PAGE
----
When Target decided to allow men into women’s restrooms, favoring the comfort of the LGBT community, something unusual happened. People were upset. And despite being called bigots and hateful and homophobic, they stood their ground. Why? Well, unlike gay marriage, this has hit people in a much more personal way. Who one marries, people think, affects just them. But where one goes to the bathroom in public affects everyone’s privacy and safety.

One man, Andy Park, wanted to find out if men really were allowed in women’s restrooms at Target, so he made a video asking if he could use the women’s restroom. The astonishing video makes it clear that not only can men use the women’s restroom, but that if the women complain, they will be chastised by the manager.

Another man, Izzy Avraham, brought his daughter to Target to ask about the policy. He was not happy to be told that any man could follow his daughter into the bathroom. Target said that the change is to be inclusive. Avraham responded, “Telling me you’re ok with men walking into the bathroom behind my baby girl actually doesn’t make me feel like I belong…Target just told us — and millions of concerned parents — that we’re no longer accepted, respected, and welcome in their stores.”

The American Family Association called for a boycott of Target, and to the surprise of many, the pledge has just under 800,000 signatures as of Tuesday night.

Stories about women being molested at a women’s shelter by a man dressed as a woman, video-taped in gender neutral bathrooms , young girls being exposed to naked men, and girls and women sexually assaulted in bathrooms have been circulating.

The LGBT lobby has been successful at taunting its opposition into silence, but when it comes to protecting women and children, many more people can and are standing up to their taunts.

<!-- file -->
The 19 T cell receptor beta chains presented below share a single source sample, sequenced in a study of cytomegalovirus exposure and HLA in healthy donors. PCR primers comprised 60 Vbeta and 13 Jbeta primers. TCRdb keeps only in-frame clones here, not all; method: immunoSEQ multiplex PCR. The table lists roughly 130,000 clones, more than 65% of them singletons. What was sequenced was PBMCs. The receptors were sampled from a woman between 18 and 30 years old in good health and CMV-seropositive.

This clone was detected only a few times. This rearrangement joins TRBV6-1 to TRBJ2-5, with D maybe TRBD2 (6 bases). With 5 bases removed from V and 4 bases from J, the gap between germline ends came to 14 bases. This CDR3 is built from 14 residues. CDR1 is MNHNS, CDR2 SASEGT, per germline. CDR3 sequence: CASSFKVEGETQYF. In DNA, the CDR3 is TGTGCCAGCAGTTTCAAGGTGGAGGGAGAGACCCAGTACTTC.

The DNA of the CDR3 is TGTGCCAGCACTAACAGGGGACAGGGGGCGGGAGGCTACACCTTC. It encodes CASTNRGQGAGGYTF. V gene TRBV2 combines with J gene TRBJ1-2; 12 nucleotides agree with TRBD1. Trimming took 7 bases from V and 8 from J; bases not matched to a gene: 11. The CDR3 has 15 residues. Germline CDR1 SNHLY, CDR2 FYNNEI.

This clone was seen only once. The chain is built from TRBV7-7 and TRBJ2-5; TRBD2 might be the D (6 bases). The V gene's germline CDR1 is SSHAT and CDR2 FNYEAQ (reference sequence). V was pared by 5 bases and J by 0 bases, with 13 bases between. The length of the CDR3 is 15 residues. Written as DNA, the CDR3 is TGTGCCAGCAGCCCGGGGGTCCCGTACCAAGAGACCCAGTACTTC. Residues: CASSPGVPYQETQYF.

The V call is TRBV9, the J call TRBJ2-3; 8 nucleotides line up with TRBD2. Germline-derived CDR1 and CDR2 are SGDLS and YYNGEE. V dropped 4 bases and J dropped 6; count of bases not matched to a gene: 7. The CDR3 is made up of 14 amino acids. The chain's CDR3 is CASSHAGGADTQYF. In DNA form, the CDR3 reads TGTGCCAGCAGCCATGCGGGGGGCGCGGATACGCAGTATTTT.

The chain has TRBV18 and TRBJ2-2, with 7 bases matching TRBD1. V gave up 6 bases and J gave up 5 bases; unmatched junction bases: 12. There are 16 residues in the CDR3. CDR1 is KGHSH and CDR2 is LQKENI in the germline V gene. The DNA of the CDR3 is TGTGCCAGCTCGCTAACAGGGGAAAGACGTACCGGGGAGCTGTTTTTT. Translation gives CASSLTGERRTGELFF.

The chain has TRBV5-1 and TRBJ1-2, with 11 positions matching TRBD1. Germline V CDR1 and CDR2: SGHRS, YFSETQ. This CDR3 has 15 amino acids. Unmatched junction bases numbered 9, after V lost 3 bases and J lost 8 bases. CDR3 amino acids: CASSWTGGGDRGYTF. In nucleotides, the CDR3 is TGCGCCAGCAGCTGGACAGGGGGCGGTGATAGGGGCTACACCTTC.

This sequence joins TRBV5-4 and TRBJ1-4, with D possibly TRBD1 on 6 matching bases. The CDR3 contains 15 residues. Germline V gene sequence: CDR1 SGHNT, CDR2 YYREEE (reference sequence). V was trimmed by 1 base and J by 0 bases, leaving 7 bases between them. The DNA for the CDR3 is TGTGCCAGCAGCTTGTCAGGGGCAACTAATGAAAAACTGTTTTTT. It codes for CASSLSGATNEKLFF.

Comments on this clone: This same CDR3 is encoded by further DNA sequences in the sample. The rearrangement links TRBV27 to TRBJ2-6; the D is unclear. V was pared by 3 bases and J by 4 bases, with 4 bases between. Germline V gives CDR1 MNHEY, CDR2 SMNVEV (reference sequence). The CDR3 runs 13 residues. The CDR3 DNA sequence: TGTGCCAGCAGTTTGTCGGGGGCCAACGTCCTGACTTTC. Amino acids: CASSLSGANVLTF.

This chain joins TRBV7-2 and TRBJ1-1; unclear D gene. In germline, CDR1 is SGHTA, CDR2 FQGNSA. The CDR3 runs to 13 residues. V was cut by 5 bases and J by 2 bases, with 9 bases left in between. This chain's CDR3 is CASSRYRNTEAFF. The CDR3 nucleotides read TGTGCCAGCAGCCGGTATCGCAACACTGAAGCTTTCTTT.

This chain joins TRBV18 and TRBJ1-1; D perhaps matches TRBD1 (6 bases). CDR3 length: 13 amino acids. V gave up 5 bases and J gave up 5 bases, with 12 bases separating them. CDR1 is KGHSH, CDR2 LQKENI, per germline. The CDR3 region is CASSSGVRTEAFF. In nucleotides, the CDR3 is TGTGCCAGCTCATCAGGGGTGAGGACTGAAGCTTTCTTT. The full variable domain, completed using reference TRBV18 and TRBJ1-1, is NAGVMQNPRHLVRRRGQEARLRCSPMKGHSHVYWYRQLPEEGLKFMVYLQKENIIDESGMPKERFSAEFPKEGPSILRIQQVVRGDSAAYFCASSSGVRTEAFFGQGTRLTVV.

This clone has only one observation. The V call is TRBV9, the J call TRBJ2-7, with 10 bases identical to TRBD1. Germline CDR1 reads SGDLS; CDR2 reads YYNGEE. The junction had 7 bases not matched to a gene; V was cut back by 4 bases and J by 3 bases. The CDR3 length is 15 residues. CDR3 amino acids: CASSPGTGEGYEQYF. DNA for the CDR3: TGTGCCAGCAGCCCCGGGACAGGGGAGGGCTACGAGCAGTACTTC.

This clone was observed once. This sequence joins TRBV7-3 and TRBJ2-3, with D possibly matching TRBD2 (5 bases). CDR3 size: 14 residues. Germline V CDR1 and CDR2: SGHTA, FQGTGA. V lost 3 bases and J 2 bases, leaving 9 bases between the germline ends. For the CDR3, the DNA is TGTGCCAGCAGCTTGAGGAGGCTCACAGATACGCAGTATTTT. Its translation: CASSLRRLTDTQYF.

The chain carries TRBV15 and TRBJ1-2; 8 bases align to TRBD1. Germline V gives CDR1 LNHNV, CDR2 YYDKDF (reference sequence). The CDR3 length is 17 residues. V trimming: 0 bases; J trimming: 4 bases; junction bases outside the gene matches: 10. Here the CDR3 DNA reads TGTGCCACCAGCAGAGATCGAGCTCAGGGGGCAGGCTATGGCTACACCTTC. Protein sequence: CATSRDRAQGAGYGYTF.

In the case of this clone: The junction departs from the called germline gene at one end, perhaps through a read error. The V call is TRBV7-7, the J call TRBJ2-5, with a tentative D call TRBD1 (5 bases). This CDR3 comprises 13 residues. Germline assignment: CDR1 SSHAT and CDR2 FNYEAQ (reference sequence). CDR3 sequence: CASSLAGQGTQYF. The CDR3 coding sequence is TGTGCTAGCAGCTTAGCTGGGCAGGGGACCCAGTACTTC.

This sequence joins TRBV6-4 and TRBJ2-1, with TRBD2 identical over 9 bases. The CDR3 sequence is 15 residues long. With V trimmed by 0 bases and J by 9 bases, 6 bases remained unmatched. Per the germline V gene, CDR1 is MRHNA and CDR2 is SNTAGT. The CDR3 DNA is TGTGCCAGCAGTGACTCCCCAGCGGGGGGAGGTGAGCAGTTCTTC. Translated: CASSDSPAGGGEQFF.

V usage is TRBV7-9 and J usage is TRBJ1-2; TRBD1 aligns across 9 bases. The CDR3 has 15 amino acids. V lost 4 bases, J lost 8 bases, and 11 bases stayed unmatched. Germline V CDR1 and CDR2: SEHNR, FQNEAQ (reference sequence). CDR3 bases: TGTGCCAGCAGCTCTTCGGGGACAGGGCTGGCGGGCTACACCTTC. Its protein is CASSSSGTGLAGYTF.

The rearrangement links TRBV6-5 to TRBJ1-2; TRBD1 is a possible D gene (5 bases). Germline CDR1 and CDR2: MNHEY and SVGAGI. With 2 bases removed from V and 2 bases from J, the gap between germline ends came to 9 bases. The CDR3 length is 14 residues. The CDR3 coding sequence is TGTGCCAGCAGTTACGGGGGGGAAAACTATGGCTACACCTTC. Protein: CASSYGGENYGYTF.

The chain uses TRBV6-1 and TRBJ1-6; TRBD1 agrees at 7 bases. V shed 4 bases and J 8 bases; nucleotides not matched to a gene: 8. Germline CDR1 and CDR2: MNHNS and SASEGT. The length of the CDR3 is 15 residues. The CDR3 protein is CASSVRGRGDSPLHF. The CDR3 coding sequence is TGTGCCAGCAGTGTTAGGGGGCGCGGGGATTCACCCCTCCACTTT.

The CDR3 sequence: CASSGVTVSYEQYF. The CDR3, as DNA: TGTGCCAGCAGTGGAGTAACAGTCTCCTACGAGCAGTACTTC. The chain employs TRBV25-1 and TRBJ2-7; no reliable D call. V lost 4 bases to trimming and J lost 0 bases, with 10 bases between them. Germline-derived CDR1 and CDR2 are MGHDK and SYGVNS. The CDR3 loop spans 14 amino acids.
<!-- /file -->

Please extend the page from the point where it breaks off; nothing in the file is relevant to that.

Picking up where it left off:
Minimum Wage, Maximum Unemployment?

In Democracy, Education, Families, father, Free Speech, Freedom, Health Care, Schools on April 14, 2016 at 11:09 am

flipping hamburgersby Rebecca Mallory

Who Wants to Be a Millionaire?” Remember that show? They should do a remake: “Who Just Wants to Take Home What They Did Five Years Ago?” There never seems to be enough at the end of the month. If you live in a free capitalist society, you can always be assured that someone will make a lot more than you and someone will make a lot less than you. Many people, especially politicians, feel that this isn’t fair. That everyone should be equal and no one should have more advantage than another. This ludicrous concept has been a hot topic of debate since caveman days. The American constitution ensures that “all men are created equal” NOT “all men are guaranteed equal results.” One way many politicians have distorted and misinterpreted the constitution is by legislating and “redistributing” wealth through minimum wage laws.

Anyone with a heart would first react to this proposal as a great idea. Of course raising someone’s pay is a good idea, right? But with most government-mandated programs, there are oodles of unintended consequences. Most non-economists believe that minimum wage laws protect workers from exploitation by employers and reduce poverty. Most economists, however, believe that minimum wage laws cause unnecessary hardship for the very people they are supposed to help. Who’s right? Let’s take a look.

Contrary to what you may believe, a business’s first priority is to make money; not raise an unskilled worker’s wage. Sorry- that’s the reality. And since most people acquire their salable skills through on-the-job-training, the employer is already taking a risk on you! Low-skilled jobs get low-skilled wages. Period. If you don’t like the wage you’re making, go back to school and acquire more skill. I can almost hear the vitriol and high-pitched screams that “most people in these positions are poor and can’t afford to go back to school and improve their lot in life.” Oh contraire. Take five minutes at the local library to check the internet for free government programs begging people to go back to school at the public’s expense. But… I digress. That’s a topic for another day.